A scene from the opera Grapes of Wrath

Michael Korie and Ricky Ian Gordon develop music for Grapes of Wrath Opera, providing insight into the struggles of today’s migrant workers.

By Suzanne Chessler

Lyricist Michael Korie believes that every new work of art should speak to the issues of the day but not in an obvious way.

Composer Ricky Ian Gordon agrees.

Together, they worked that goal into the development of an opera, The Grapes of Wrath, based on John Steinbeck’s Pulitzer Prize-winning book, carried into John Ford’s movie adaptation, about the plight of migrant workers.

While the storyline takes place during the Dust Bowl and Depression of the 1930s, when displaced Oklahoma farm workers sought daily sustenance and opportunity in California, the two hope their musicalized production encourages insight into the desperation and strivings of today’s migrant workers.

The writing team will be in Detroit for the technical week and opening of the opera, running May 11-19 at the Detroit Opera House. Plans are in the offing for at least one of the show’s creators to hang out in the lobby and talk to audience members reacting to the production.

“I like the dawning of awareness, and I feel that people begin by watching a work that they think is historical as it catches up on them that very little has changed,” says Korie, whose other projects, with a range of composers, reach from musical theater that includes Grey Gardens to opera that includes Harvey Milk.

“Some people respond to the issue of immigration or a wall. Other people respond to a sort of hidden power that runs the system. Others respond to family tragedies — loss of jobs, loss of income, loss of hope.

“It’s all very relatable because [the characters] are based on real people whom Steinbeck lived with. He followed them on the road for years as he kept his journals.”

A scene from the opera Grapes of Wrath Ken Howard

The commission for the opera, reduced to two acts as presented by the Opera Theatre of St. Louis, originally was the idea of Minnesota Opera. The project launched with Gordon, who brought in Korie. Together, they set up some general ideas, but lyrics preceded music.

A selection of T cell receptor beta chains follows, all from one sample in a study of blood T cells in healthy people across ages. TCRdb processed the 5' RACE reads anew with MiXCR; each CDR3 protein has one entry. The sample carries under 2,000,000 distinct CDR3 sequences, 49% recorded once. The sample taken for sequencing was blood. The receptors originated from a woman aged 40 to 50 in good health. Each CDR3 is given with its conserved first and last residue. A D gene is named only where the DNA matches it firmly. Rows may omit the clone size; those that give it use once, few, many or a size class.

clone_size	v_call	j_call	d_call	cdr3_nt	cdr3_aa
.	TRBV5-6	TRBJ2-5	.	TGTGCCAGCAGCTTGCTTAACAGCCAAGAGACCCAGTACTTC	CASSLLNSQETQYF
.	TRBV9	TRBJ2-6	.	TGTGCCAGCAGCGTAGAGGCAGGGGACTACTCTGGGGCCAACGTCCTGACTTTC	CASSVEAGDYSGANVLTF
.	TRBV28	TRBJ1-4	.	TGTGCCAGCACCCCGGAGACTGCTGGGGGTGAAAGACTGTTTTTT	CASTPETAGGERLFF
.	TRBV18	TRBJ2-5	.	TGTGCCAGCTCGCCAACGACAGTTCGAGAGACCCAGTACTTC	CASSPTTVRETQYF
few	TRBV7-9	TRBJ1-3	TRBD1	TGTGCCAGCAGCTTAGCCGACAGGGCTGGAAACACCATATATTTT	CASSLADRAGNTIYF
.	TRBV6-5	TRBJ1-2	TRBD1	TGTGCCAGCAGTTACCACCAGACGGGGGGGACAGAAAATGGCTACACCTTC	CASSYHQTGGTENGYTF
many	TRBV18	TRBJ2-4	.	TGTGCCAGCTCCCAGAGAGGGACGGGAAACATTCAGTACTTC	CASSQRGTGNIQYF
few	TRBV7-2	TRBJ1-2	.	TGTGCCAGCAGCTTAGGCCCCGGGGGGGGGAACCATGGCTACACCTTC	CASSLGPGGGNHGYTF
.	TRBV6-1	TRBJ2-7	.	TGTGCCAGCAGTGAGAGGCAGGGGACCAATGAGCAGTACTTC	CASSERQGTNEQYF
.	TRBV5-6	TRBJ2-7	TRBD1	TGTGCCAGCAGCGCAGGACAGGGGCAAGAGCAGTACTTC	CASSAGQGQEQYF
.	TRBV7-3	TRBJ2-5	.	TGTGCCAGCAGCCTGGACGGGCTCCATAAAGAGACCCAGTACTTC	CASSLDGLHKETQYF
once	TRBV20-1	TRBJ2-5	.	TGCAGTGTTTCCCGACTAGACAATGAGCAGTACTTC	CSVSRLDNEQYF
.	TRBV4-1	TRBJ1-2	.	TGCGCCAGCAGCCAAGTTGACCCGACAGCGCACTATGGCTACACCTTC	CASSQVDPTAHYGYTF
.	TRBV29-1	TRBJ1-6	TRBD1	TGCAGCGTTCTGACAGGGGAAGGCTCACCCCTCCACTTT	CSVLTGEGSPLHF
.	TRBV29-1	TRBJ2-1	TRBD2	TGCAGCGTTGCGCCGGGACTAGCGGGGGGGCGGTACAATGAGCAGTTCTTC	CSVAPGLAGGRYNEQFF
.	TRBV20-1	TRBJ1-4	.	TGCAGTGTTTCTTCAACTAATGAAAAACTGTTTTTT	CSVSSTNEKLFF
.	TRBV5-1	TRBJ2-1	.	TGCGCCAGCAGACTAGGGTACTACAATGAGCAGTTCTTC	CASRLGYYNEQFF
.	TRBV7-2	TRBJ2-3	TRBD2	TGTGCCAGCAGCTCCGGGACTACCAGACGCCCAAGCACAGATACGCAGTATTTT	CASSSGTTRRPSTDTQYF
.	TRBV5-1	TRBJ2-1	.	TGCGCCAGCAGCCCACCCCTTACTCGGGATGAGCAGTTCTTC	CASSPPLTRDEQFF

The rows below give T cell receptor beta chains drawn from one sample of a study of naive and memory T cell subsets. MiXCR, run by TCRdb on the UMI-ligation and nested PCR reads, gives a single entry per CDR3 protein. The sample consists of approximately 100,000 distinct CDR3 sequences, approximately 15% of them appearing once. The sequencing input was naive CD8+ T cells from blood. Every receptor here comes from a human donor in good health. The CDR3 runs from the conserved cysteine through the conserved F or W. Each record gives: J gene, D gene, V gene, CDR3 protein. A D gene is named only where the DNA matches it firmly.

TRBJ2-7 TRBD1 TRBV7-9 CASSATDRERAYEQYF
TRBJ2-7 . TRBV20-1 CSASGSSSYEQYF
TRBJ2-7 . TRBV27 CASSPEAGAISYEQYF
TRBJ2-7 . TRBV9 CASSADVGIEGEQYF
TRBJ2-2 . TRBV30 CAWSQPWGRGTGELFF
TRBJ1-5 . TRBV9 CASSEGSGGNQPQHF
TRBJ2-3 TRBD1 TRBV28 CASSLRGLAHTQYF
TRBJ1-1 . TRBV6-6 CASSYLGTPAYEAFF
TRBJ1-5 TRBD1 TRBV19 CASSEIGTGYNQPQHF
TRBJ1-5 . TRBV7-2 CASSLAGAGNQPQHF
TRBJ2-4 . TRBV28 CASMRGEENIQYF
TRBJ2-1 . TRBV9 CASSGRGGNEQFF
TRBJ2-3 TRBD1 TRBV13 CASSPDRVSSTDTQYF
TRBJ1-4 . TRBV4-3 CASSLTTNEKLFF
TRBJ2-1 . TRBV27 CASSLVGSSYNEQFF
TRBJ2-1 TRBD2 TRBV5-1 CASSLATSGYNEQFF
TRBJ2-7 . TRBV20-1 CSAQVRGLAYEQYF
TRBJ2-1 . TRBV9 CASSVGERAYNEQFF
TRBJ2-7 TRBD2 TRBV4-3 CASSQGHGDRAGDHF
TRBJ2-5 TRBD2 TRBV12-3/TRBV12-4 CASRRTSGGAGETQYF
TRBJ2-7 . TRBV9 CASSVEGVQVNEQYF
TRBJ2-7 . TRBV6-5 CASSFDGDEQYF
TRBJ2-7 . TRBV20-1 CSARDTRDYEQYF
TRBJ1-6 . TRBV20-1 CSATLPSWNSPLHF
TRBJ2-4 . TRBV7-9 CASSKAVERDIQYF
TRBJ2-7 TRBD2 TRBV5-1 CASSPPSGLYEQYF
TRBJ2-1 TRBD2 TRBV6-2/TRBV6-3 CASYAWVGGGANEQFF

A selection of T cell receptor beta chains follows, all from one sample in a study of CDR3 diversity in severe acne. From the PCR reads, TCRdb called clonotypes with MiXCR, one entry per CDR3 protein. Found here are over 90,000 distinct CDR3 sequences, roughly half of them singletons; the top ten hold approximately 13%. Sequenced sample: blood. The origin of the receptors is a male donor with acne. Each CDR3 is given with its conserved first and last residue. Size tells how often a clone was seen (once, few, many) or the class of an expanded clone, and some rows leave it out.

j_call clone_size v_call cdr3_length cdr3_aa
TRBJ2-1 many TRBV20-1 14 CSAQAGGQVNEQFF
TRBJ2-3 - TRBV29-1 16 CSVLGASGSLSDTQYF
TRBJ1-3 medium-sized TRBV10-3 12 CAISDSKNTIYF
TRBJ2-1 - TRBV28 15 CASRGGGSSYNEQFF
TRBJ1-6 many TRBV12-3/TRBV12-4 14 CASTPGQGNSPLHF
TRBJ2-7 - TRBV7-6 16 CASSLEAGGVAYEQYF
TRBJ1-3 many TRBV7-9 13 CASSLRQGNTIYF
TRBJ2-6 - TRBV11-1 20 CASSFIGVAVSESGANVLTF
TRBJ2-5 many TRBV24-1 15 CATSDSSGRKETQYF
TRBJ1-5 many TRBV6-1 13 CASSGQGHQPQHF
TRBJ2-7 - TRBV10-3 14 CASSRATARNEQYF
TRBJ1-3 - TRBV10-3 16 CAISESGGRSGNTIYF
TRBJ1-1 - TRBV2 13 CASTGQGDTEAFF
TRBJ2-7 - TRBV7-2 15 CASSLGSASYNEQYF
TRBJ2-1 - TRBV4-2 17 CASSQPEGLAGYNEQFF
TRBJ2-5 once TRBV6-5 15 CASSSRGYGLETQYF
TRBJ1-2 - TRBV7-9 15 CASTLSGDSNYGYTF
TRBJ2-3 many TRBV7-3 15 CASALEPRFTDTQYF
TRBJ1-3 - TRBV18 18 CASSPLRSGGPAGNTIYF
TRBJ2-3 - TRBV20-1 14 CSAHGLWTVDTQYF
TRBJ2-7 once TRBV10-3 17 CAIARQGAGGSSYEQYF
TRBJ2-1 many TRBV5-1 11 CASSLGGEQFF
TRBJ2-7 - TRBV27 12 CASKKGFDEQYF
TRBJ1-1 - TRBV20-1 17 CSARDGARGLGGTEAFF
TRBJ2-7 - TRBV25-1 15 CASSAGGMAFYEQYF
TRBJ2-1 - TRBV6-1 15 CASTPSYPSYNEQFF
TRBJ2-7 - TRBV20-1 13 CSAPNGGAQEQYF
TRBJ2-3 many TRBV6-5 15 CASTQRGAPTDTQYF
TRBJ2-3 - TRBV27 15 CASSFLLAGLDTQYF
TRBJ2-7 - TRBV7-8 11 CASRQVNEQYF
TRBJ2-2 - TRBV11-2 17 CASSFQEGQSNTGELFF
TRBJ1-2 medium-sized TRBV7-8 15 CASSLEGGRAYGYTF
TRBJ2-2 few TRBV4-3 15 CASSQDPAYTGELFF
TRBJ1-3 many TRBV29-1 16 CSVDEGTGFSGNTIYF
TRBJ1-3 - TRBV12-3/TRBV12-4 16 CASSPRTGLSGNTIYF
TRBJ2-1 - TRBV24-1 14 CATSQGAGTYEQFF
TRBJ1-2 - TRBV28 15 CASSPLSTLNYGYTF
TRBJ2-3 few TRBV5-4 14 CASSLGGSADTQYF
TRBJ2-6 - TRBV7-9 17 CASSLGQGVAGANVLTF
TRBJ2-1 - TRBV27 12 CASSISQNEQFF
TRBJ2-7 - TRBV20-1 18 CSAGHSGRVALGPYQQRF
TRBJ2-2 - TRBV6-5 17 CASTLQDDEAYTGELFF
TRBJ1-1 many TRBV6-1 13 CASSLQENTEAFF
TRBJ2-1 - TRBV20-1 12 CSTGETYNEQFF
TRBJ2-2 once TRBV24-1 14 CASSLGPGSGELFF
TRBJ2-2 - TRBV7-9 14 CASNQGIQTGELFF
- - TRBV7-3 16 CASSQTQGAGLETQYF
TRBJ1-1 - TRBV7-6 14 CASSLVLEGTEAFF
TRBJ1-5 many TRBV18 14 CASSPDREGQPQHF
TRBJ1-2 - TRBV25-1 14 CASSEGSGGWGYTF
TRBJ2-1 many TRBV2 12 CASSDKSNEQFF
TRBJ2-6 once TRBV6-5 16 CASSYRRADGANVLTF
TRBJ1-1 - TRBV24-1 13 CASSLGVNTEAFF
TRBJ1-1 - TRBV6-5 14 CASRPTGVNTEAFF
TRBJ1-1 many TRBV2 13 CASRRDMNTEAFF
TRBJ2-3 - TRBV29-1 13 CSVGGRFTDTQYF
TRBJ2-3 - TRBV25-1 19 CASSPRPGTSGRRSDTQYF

“There was a moment in my life when I suddenly realized I wanted to write opera,” says Gordon, whose earlier attention had been given to art songs and musical theater.

“I sent 16 of my songs to opera companies and said I really want to write an opera. It was very fruitful because Houston Grand Opera commissioned my first opera, the Tibetan Book of the Dead. Next was Minnesota Opera and Grapes of Wrath.”

In choosing a lyricist, Gordon approached Korie based on stage achievements. Gordon defines the collaboration effect as “ballad opera” with the use of a chorus for background details.

“Steinbeck wrote journalistic chapters in between his story chapters,” Korie explains. “He would write about agribusiness or weather and kind of erect barriers that his characters would run into in the following chapters.

“I converted these chapters to dramatic music with Ricky [using the chorus] to dramatize and set up the obstacles like the dust itself, the [exploitation at] used car lots and the eviction process.”

Nonfiction Operas

Both Gordon and Korie share a special interest in nonfiction opera. While Gordon brings a sense of grief experienced through loss of family and a longtime partner, Korie brings a sense of politics and news experienced through a stint in journalism.